Until quite recently at least, British, American and Australian war historians seldom showed more interest in the stories of such women than Arblaster’s commanding officer. When oral history interviewees mention encounters with “comfort women” in China, Southeast Asia or even in India, the interviewers rarely pursue the matter. British missionary Norah Inge, who had been in charge of a section of the civilian internment camp for Japanese in Deoli, India, volunteered the information that in the latter stages of the war some Japanese “comfort women” found by British troops in various parts of Southeast Asia were transported to Deoli, where they were held in their own separate compound.4 But in several hours of fascinating recording, her interviewer does not pose a single follow-up question about the story or about fate of these women, instead immediately steering the conversation back onto more familiar territory.

Despite this lack of interest, the traces – passing mentions, sketchy anecdotes, tersely labeled photographs – remain on the record, and provide glimpses of important but neglected facets of the “comfort women” issue. These traces remind us that many non-Japanese witnesses observed the presence of Japanese “comfort women” throughout wartime Asia, and some were able to bear testimony to the conditions in which women were transported or kept in brothels. At the same time, this testimony, and the context in which it was given, makes it necessary to confront difficult questions about the sexual abuse of women not only by Japanese troops but also by other armed forces in Asia. Historian Hank Nelson made powerful use of the testimony of allied soldiers to explore the history of the women transported to brothels in New Guinea by Japanese forces during the war.5 Here, drawing particularly on the wealth of records in the Imperial War Museum and the Australian War Memorial, I retrieve other traces from the spoken, written and visual records left by allied troops and civilians in Asia, and consider what they add to our knowledge of this troubling and contentious issue. The material presented here is, I think, just the tip of an iceberg of third party testimony to the history of the “comfort women”. Much has surely been lost, or soon will be, as the generation with personal memories of the war disappears. But there is certainly more to be found, and I hope that this essay will contribute to the gradual process of bringing evidence together, deepening our understanding of that history and of its implications for the present and future.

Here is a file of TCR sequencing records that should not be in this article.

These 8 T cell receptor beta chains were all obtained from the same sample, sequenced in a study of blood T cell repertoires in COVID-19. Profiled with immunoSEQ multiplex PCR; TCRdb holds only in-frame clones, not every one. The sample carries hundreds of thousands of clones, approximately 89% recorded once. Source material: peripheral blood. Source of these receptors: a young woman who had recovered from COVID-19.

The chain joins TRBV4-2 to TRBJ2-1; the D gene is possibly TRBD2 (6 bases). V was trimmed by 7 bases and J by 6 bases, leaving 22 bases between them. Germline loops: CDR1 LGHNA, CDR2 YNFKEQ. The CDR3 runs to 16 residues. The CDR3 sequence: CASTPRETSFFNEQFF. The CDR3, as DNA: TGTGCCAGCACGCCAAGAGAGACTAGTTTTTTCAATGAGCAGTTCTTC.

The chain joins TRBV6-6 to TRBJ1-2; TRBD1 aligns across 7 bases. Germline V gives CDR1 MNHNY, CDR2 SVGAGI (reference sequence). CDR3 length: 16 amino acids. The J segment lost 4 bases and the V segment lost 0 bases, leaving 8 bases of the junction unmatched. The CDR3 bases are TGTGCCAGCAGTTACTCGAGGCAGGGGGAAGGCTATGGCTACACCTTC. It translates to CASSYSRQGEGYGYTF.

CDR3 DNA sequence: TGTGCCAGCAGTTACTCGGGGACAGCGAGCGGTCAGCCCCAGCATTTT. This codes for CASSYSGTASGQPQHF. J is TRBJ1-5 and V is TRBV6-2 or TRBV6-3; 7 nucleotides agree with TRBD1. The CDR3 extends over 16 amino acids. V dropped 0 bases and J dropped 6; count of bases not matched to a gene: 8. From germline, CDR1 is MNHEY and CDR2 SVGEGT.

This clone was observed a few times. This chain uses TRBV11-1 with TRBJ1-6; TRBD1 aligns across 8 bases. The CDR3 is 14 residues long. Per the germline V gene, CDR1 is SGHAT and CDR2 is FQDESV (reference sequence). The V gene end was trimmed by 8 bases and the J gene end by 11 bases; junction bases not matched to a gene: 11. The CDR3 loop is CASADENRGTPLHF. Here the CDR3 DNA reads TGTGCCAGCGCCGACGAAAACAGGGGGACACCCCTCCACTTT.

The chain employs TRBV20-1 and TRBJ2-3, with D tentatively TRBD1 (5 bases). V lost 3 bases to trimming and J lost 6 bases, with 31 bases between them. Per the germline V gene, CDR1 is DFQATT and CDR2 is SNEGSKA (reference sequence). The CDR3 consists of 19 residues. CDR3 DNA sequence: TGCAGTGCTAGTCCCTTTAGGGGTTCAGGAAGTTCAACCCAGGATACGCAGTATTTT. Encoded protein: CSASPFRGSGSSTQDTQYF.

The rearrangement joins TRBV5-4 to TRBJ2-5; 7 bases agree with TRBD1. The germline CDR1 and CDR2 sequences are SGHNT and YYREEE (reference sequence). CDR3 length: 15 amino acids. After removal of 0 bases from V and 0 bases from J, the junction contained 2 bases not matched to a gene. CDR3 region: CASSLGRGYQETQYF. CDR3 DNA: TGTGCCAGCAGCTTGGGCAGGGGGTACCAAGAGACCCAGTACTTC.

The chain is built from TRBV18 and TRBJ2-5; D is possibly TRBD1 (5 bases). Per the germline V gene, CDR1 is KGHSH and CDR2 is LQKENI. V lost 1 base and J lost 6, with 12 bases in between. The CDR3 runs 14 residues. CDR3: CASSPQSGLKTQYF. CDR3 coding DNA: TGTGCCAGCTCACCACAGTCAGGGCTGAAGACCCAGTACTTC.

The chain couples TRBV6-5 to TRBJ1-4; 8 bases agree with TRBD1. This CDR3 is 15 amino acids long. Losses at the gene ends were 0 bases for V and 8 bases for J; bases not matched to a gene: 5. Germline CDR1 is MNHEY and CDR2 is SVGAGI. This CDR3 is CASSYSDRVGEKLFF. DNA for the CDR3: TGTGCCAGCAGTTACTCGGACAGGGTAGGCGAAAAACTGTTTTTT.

Kupang, Timor, A group including twenty-six Javanese women who were liberated from Japanese brothels, 2 October 1945. Photographer K. B. Davis; AWM 120082

Sources of Contention

The question of historical sources lies at the heart of the bitter contemporary disputes about the “comfort women”. Those who deny that the Japanese military forcibly recruited women to brothels, or who dismiss the issue out of hand, commonly draw a sharp distinction between official documents and oral testimony, discounting the latter or focusing their energies on parsing specific pieces of testimony in order to undermine their credibility. But both written and oral historical source materials are created by human individuals with human strengths and weaknesses. Why should we privilege one over the other? The bureaucrats who compose an official document are neither more nor less likely to present a full and accurate picture of the truth than elderly women who tell the stories of their past.

The “denialists” claim that there are no official documents proving the involvement of the Japanese military in the forced recruitment or incarceration of “comfort women”. These claims play down the fact that many official military documents detailing the establishment, running and regulation of “comfort stations” have been unearthed by historian Yoshimi Yoshiaki and others. These include several sets of regulations for “comfort stations” which deny women freedom to leave military brothels.6 Other official documents show that recruiters selected by the military police were dispatched (for example) to Taiwan to collect specified numbers of “native women” for military brothels in Borneo.7